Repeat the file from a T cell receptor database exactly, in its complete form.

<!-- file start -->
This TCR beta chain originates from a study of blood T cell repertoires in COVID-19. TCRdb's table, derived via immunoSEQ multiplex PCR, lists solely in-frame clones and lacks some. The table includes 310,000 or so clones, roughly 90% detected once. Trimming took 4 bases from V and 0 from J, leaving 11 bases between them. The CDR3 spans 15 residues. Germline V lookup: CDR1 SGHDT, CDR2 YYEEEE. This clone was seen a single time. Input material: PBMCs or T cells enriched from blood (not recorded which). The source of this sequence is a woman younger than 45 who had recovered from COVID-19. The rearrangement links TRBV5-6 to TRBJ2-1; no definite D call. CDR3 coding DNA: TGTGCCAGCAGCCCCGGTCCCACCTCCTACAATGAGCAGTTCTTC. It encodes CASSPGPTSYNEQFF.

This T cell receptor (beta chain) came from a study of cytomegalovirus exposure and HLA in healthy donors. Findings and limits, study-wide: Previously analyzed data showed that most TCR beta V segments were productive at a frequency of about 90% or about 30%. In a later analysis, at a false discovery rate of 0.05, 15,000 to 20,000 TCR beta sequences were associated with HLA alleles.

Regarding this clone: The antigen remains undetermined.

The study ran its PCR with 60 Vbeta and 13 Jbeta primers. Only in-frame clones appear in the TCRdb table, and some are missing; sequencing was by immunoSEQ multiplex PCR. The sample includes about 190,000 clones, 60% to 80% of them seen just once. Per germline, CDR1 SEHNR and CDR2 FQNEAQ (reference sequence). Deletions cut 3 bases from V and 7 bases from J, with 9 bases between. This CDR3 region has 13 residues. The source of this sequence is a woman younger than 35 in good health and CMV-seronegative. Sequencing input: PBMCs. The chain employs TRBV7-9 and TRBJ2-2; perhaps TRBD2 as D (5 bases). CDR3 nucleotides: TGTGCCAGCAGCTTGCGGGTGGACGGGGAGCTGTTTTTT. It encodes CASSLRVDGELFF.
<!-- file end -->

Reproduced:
This TCR beta chain originates from a study of blood T cell repertoires in COVID-19. TCRdb's table, derived via immunoSEQ multiplex PCR, lists solely in-frame clones and lacks some. The table includes 310,000 or so clones, roughly 90% detected once. Trimming took 4 bases from V and 0 from J, leaving 11 bases between them. The CDR3 spans 15 residues. Germline V lookup: CDR1 SGHDT, CDR2 YYEEEE. This clone was seen a single time. Input material: PBMCs or T cells enriched from blood (not recorded which). The source of this sequence is a woman younger than 45 who had recovered from COVID-19. The rearrangement links TRBV5-6 to TRBJ2-1; no definite D call. CDR3 coding DNA: TGTGCCAGCAGCCCCGGTCCCACCTCCTACAATGAGCAGTTCTTC. It encodes CASSPGPTSYNEQFF.

This T cell receptor (beta chain) came from a study of cytomegalovirus exposure and HLA in healthy donors. Findings and limits, study-wide: Previously analyzed data showed that most TCR beta V segments were productive at a frequency of about 90% or about 30%. In a later analysis, at a false discovery rate of 0.05, 15,000 to 20,000 TCR beta sequences were associated with HLA alleles.

Regarding this clone: The antigen remains undetermined.

The study ran its PCR with 60 Vbeta and 13 Jbeta primers. Only in-frame clones appear in the TCRdb table, and some are missing; sequencing was by immunoSEQ multiplex PCR. The sample includes about 190,000 clones, 60% to 80% of them seen just once. Per germline, CDR1 SEHNR and CDR2 FQNEAQ (reference sequence). Deletions cut 3 bases from V and 7 bases from J, with 9 bases between. This CDR3 region has 13 residues. The source of this sequence is a woman younger than 35 in good health and CMV-seronegative. Sequencing input: PBMCs. The chain employs TRBV7-9 and TRBJ2-2; perhaps TRBD2 as D (5 bases). CDR3 nucleotides: TGTGCCAGCAGCTTGCGGGTGGACGGGGAGCTGTTTTTT. It encodes CASSLRVDGELFF.